Filmmaker with area roots discusses new feature ‘Condor’s Nest’

Action-thriller concerns Nazis fleeing to South America after World War II.



According to a 2020 Yahoo! News report, over 12,000 Nazis fled to Argentina after World War II in order to avoid being brought to justice for their crimes.

Exploring this often overlooked history inspired former Hamilton resident Phil Blattenberger to write, direct and co-produce “Condor’s Nest,” a Paramount Pictures action-thriller being released in theaters, on digital and on demand today.

“Everybody has heard something at some point through one cultural note or another that there were Nazis in South America but it’s generally untouched,” said Blattenberger, 37. “Up until very recently it’s been a very undertold story. The Nazis actually set up shop in South America and tried to weave themselves into the fabric of the margins of society. They tried to disappear and avoid consequences for their crime, which is a fundamentally compelling subject.”



In the film, Jacob Keohane (“Halloween Kills”) stars as aviator Will Spalding, an American war veteran. Spalding has tracked the sadistic Nazi colonel who executed his bomber crew in Nazi-occupied France circa 1944 to a remote location in South America circa 1954. But he is in for more than he bargained for when he uncovers a secret Nazi headquarters known as the Condor’s Nest. The film’s gripping prologue sets the stage for Spalding’s relentless pursuit as a man on a mission having experienced the anguish and horror of war.

“Will is a very dark character who has internalized a lot of guilt, despair, rage and shame over him being the sole survivor of his (crew),” said Blattenberger. “As a writer, the challenge was to take a character like that – to maintain the truthfulness and gravity of what that character is going through as the anti-hero – and find a way to infuse him with humorous themes or circumstances to drive the story forward without being wearisome.”

Behind the camera

Splitting his time between Greensboro, North Carolina and Los Angeles since 2022, Blattenberger looks back on his childhood in Hamilton with fondness. The Maryland native lived and was homeschooled in Butler County from age 9 to 15, a formative period that sparked his sense of imagination and storytelling.

“It was a classic, middle America upbringing,” he recalled. “It was a cross between the suburbs and rural living. When I didn’t have the Internet to stand in the way of imagination, my childhood was full of running around streams and lakes, fishing and building forts in the woods. I was creating stuff in one way or another. I left in the early 2000s, but I have unbelievable amounts of fond memories of living in that area.”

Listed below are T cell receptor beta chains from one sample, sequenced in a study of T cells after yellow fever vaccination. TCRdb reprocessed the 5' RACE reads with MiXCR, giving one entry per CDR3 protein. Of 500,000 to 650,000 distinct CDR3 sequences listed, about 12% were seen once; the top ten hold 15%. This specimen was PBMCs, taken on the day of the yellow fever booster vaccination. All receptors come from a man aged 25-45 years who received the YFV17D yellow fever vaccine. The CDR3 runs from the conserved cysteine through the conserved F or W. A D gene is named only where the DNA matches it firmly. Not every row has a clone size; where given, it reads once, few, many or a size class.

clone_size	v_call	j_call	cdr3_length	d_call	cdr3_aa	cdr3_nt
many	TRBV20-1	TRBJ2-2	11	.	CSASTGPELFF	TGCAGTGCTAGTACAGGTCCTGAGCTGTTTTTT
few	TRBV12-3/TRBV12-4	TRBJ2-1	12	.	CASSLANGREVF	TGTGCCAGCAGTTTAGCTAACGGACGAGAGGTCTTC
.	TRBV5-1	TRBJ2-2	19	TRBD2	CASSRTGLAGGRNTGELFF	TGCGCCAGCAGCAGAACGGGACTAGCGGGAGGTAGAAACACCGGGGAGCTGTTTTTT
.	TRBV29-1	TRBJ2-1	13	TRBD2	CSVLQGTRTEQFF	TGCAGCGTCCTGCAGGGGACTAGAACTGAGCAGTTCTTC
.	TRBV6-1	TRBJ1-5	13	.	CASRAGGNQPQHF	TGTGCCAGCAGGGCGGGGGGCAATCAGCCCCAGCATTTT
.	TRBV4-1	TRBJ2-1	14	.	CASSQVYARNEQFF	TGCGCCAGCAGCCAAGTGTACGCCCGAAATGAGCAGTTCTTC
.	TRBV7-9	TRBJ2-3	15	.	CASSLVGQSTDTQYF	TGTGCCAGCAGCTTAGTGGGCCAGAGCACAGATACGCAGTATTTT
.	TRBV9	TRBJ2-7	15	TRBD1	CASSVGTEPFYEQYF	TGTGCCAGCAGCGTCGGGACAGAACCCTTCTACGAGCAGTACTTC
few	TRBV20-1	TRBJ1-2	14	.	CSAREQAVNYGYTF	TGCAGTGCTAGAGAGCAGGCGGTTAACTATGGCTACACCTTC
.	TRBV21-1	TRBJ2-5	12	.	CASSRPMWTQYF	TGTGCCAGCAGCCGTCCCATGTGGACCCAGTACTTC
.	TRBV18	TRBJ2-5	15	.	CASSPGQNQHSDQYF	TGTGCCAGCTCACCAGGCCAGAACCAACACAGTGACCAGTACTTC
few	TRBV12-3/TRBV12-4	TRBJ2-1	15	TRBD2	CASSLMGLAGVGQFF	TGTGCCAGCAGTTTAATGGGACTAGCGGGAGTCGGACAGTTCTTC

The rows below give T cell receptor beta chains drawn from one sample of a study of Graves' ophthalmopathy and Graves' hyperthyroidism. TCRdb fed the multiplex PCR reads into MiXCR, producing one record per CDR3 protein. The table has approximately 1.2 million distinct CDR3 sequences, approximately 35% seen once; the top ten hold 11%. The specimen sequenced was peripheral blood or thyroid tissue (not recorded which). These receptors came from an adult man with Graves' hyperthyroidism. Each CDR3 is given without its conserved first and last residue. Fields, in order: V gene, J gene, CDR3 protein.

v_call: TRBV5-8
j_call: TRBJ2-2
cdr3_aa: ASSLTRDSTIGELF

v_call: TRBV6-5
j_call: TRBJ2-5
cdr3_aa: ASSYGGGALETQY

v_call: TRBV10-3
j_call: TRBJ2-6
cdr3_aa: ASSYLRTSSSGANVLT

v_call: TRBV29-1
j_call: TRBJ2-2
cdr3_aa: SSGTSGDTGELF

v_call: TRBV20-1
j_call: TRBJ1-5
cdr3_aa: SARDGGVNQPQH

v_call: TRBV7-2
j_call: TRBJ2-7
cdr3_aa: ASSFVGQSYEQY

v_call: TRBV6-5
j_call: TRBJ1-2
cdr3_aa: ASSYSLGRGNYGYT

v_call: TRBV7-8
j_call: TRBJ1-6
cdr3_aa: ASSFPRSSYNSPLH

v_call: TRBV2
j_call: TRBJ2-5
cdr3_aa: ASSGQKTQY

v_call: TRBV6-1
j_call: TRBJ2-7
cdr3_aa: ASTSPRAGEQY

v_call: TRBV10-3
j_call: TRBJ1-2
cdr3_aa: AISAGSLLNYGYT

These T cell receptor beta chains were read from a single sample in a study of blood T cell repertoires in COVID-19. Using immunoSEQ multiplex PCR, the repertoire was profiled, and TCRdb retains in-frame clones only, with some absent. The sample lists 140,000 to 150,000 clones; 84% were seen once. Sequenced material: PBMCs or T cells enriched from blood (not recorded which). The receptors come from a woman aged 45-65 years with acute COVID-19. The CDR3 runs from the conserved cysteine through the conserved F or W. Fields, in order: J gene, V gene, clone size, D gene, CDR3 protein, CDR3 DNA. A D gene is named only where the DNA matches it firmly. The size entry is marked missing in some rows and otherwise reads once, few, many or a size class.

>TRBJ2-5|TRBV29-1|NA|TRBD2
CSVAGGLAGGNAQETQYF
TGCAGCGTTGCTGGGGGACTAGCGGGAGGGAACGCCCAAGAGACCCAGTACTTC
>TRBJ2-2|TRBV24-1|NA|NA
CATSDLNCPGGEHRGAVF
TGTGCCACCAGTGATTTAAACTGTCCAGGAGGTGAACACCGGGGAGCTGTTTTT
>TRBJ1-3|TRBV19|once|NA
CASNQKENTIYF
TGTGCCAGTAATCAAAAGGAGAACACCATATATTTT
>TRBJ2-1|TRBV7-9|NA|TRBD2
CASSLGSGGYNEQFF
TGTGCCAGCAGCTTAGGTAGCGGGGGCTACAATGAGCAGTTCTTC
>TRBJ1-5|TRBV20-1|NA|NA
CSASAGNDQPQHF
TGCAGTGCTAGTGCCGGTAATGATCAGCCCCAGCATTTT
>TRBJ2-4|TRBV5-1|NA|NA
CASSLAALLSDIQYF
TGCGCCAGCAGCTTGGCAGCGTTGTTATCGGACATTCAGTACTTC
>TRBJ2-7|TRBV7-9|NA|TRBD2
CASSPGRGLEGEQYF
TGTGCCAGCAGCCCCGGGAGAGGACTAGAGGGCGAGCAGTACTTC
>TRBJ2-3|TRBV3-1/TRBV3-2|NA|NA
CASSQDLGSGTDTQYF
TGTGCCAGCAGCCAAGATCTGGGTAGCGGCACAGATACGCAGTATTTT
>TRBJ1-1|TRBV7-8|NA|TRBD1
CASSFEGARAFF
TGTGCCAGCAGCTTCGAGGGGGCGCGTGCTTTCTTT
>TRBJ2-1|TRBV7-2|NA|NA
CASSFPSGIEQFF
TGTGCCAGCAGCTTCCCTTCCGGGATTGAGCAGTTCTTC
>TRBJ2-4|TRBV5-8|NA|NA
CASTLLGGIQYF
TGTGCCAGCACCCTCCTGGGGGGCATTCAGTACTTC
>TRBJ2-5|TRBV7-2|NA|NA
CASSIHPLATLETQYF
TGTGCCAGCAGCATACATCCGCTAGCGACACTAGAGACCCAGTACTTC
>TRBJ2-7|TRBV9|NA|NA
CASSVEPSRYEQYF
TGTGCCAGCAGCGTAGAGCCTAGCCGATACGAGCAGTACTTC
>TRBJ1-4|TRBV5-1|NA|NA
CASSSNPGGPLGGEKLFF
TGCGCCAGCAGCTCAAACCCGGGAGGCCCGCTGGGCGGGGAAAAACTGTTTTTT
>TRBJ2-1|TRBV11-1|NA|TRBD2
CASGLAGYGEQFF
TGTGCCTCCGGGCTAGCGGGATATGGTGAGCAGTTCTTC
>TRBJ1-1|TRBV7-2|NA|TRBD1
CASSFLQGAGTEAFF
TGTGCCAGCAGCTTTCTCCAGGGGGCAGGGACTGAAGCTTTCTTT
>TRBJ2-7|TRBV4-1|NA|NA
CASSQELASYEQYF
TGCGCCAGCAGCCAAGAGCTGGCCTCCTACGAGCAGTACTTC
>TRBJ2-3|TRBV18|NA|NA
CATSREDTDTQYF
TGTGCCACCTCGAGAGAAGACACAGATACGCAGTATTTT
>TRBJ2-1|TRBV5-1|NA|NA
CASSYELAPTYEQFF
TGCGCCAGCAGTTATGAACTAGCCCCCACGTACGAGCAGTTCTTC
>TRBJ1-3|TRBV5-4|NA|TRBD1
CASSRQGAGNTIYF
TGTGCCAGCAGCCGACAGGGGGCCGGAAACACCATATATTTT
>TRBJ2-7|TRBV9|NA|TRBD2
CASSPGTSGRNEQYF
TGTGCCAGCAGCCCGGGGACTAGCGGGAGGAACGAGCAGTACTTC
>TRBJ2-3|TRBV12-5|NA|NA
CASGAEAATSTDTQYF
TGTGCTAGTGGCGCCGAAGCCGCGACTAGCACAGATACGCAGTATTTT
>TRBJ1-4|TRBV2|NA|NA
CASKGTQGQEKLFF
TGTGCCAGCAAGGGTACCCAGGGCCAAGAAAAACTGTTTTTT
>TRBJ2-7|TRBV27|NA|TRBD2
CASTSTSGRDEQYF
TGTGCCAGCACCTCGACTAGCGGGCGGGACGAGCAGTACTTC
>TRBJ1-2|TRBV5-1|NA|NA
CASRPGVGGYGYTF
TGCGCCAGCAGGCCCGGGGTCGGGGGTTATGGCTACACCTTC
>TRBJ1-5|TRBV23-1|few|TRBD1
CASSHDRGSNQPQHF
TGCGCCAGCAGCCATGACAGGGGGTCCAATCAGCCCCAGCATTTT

Blattenberger received bachelor’s degrees in history and anthropology from the University of North Carolina at Greensboro. While working on his master’s degree in cultural anthropology at the University of North Carolina at Charlotte, he traveled to Vietnam researching narrative conflict in contemporary Vietnam in relation to the Vietnam War. During his travels, he said he began writing a screenplay as a stress reliever, which eventually led to the development of his 2019 debut feature, “Point Man.”

Set in the bullet-torn jungles of 1968 Vietnam and spotlighting the perspectives of African-American soldiers, “Point Man” was filmed across multiple Southeast Asian locales, including Cambodia and the Mekong Delta. It is also the first American original narrative Vietnam War movie to shoot on location in Vietnam. During the film’s festival engagements, Blattenberger was nominated for the Emerging Filmmaker Award at the St. Louis International Film Festival.

Savoring the moment

A fan of iconic directors such as Martin Scorsese and Quentin Tarantino as well as Alejandro G. Iñarritu’s “The Revenant,” Blattenberger says he is still formulating his own aesthetic. His third film, “Desiccation,” is in development.

“I tend to find myself repeatedly writing stories that involve a pursuit of some sort,” he said. “The idea of chasing something – be it internal or external – is certainly compelling and a core part of what it means to be human. One unique element to historical (films) is that there is something inherently fun and visceral (about) immersing ourselves in a world we may never otherwise get to experience.”



Shot on location in summer 2021 in North Carolina and Peru, “Condor’s Nest” also features Arnold Vosloo (“The Mummy”), Michael Ironside (“Top Gun”), Jackson Rathbone (“The Twilight Saga”), Jorge Garcia (“Lost”) and Academy Award nominee Bruce Davison (“Longtime Companion,” “X-Men”).

“This is an entertaining tale, a geographical sweep across South America, that’s almost like an ‘80s or ‘90s pastiche (action-thriller),” said Blattenberger. “But it’s not all blazing guns and car chases. ‘Condor’s Nest’ strikes a different chord than most action-thrillers.”

“Condor’s Nest” is rated R for violence, language and brief drug use.

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